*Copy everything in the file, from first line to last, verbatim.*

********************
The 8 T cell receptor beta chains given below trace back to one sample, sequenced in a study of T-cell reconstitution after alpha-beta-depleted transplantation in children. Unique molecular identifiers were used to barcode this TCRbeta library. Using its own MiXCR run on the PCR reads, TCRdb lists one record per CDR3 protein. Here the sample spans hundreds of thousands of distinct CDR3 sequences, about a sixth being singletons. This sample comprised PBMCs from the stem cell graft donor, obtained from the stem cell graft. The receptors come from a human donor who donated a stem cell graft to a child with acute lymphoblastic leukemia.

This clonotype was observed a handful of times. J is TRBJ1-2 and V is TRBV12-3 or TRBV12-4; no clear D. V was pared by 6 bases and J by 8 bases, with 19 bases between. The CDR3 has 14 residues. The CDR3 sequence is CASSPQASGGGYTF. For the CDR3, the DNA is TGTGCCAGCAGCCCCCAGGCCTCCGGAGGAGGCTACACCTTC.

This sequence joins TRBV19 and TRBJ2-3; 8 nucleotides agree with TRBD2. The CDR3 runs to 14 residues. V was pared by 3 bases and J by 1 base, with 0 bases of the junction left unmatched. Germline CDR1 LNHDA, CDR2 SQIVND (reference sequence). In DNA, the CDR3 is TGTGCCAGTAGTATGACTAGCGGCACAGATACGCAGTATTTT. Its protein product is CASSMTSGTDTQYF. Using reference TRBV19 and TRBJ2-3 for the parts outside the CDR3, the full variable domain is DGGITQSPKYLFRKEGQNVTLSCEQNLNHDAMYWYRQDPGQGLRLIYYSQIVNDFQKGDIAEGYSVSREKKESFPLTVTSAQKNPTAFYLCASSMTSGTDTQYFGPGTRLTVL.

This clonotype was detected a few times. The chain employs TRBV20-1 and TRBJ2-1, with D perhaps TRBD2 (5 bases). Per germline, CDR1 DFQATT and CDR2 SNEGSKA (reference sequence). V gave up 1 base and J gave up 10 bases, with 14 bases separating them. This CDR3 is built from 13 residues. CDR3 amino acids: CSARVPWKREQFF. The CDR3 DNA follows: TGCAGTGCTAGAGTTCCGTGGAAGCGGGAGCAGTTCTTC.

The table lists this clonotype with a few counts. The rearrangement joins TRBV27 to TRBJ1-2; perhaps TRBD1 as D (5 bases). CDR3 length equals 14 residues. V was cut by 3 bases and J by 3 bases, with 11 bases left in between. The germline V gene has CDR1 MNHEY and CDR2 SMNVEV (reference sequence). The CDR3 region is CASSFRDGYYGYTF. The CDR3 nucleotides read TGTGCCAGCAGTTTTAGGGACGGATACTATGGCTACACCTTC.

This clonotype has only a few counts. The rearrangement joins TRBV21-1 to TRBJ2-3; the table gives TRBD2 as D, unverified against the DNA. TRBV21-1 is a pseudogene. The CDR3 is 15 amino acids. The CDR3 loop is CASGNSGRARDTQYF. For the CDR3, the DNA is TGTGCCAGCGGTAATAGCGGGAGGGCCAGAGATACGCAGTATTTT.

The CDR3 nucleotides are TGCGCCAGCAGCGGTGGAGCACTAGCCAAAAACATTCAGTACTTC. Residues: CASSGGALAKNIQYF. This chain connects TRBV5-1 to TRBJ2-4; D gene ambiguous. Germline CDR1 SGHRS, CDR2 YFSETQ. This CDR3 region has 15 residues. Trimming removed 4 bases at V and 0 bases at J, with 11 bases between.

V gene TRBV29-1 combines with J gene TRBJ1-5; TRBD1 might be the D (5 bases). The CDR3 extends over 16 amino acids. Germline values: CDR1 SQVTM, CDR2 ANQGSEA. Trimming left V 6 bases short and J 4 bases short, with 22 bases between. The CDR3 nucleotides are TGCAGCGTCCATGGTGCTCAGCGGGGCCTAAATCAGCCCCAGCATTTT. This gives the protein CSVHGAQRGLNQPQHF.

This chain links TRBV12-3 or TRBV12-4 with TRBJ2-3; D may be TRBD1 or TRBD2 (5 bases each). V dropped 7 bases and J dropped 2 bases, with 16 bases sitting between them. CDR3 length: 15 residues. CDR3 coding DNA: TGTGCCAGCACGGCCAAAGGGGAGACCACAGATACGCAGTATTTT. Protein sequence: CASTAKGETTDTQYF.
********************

The 8 T cell receptor beta chains given below trace back to one sample, sequenced in a study of T-cell reconstitution after alpha-beta-depleted transplantation in children. Unique molecular identifiers were used to barcode this TCRbeta library. Using its own MiXCR run on the PCR reads, TCRdb lists one record per CDR3 protein. Here the sample spans hundreds of thousands of distinct CDR3 sequences, about a sixth being singletons. This sample comprised PBMCs from the stem cell graft donor, obtained from the stem cell graft. The receptors come from a human donor who donated a stem cell graft to a child with acute lymphoblastic leukemia.

This clonotype was observed a handful of times. J is TRBJ1-2 and V is TRBV12-3 or TRBV12-4; no clear D. V was pared by 6 bases and J by 8 bases, with 19 bases between. The CDR3 has 14 residues. The CDR3 sequence is CASSPQASGGGYTF. For the CDR3, the DNA is TGTGCCAGCAGCCCCCAGGCCTCCGGAGGAGGCTACACCTTC.

This sequence joins TRBV19 and TRBJ2-3; 8 nucleotides agree with TRBD2. The CDR3 runs to 14 residues. V was pared by 3 bases and J by 1 base, with 0 bases of the junction left unmatched. Germline CDR1 LNHDA, CDR2 SQIVND (reference sequence). In DNA, the CDR3 is TGTGCCAGTAGTATGACTAGCGGCACAGATACGCAGTATTTT. Its protein product is CASSMTSGTDTQYF. Using reference TRBV19 and TRBJ2-3 for the parts outside the CDR3, the full variable domain is DGGITQSPKYLFRKEGQNVTLSCEQNLNHDAMYWYRQDPGQGLRLIYYSQIVNDFQKGDIAEGYSVSREKKESFPLTVTSAQKNPTAFYLCASSMTSGTDTQYFGPGTRLTVL.

This clonotype was detected a few times. The chain employs TRBV20-1 and TRBJ2-1, with D perhaps TRBD2 (5 bases). Per germline, CDR1 DFQATT and CDR2 SNEGSKA (reference sequence). V gave up 1 base and J gave up 10 bases, with 14 bases separating them. This CDR3 is built from 13 residues. CDR3 amino acids: CSARVPWKREQFF. The CDR3 DNA follows: TGCAGTGCTAGAGTTCCGTGGAAGCGGGAGCAGTTCTTC.

The table lists this clonotype with a few counts. The rearrangement joins TRBV27 to TRBJ1-2; perhaps TRBD1 as D (5 bases). CDR3 length equals 14 residues. V was cut by 3 bases and J by 3 bases, with 11 bases left in between. The germline V gene has CDR1 MNHEY and CDR2 SMNVEV (reference sequence). The CDR3 region is CASSFRDGYYGYTF. The CDR3 nucleotides read TGTGCCAGCAGTTTTAGGGACGGATACTATGGCTACACCTTC.

This clonotype has only a few counts. The rearrangement joins TRBV21-1 to TRBJ2-3; the table gives TRBD2 as D, unverified against the DNA. TRBV21-1 is a pseudogene. The CDR3 is 15 amino acids. The CDR3 loop is CASGNSGRARDTQYF. For the CDR3, the DNA is TGTGCCAGCGGTAATAGCGGGAGGGCCAGAGATACGCAGTATTTT.

The CDR3 nucleotides are TGCGCCAGCAGCGGTGGAGCACTAGCCAAAAACATTCAGTACTTC. Residues: CASSGGALAKNIQYF. This chain connects TRBV5-1 to TRBJ2-4; D gene ambiguous. Germline CDR1 SGHRS, CDR2 YFSETQ. This CDR3 region has 15 residues. Trimming removed 4 bases at V and 0 bases at J, with 11 bases between.

V gene TRBV29-1 combines with J gene TRBJ1-5; TRBD1 might be the D (5 bases). The CDR3 extends over 16 amino acids. Germline values: CDR1 SQVTM, CDR2 ANQGSEA. Trimming left V 6 bases short and J 4 bases short, with 22 bases between. The CDR3 nucleotides are TGCAGCGTCCATGGTGCTCAGCGGGGCCTAAATCAGCCCCAGCATTTT. This gives the protein CSVHGAQRGLNQPQHF.

This chain links TRBV12-3 or TRBV12-4 with TRBJ2-3; D may be TRBD1 or TRBD2 (5 bases each). V dropped 7 bases and J dropped 2 bases, with 16 bases sitting between them. CDR3 length: 15 residues. CDR3 coding DNA: TGTGCCAGCACGGCCAAAGGGGAGACCACAGATACGCAGTATTTT. Protein sequence: CASTAKGETTDTQYF.